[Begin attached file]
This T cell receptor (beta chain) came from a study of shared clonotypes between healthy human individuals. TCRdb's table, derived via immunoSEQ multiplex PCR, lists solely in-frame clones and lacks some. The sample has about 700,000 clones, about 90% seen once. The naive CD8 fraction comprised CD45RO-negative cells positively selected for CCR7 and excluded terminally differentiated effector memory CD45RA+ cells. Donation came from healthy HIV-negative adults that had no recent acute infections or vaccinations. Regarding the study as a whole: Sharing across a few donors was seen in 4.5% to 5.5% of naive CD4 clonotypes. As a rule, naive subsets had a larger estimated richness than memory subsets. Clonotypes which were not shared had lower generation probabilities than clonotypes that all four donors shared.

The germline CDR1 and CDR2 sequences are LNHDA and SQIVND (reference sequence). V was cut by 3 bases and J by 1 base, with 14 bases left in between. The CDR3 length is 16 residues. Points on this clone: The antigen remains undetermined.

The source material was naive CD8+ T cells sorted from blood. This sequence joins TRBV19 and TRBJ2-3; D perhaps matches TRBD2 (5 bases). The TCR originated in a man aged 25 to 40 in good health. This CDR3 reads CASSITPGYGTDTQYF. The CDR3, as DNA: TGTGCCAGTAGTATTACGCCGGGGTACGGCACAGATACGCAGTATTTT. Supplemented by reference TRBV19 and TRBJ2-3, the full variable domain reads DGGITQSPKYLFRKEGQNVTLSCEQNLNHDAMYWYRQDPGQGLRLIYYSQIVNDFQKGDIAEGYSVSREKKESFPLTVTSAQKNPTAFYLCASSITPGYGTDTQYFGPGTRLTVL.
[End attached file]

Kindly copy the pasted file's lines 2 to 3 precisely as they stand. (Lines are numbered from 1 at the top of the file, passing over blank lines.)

The germline CDR1 and CDR2 sequences are LNHDA and SQIVND (reference sequence). V was cut by 3 bases and J by 1 base, with 14 bases left in between. The CDR3 length is 16 residues. Points on this clone: The antigen remains undetermined.

The source material was naive CD8+ T cells sorted from blood. This sequence joins TRBV19 and TRBJ2-3; D perhaps matches TRBD2 (5 bases). The TCR originated in a man aged 25 to 40 in good health. This CDR3 reads CASSITPGYGTDTQYF. The CDR3, as DNA: TGTGCCAGTAGTATTACGCCGGGGTACGGCACAGATACGCAGTATTTT. Supplemented by reference TRBV19 and TRBJ2-3, the full variable domain reads DGGITQSPKYLFRKEGQNVTLSCEQNLNHDAMYWYRQDPGQGLRLIYYSQIVNDFQKGDIAEGYSVSREKKESFPLTVTSAQKNPTAFYLCASSITPGYGTDTQYFGPGTRLTVL.